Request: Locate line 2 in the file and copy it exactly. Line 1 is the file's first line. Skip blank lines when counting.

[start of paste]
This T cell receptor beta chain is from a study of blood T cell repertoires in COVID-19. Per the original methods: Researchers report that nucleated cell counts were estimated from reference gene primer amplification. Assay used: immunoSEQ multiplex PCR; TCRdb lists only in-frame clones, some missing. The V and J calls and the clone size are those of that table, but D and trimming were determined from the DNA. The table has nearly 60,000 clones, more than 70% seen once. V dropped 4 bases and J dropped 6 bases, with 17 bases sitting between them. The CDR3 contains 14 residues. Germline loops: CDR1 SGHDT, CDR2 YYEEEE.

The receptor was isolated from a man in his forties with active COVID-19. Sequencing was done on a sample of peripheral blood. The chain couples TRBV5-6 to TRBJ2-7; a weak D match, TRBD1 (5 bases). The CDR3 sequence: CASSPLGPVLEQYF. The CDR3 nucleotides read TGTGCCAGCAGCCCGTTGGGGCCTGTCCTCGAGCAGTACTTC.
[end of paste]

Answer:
The receptor was isolated from a man in his forties with active COVID-19. Sequencing was done on a sample of peripheral blood. The chain couples TRBV5-6 to TRBJ2-7; a weak D match, TRBD1 (5 bases). The CDR3 sequence: CASSPLGPVLEQYF. The CDR3 nucleotides read TGTGCCAGCAGCCCGTTGGGGCCTGTCCTCGAGCAGTACTTC.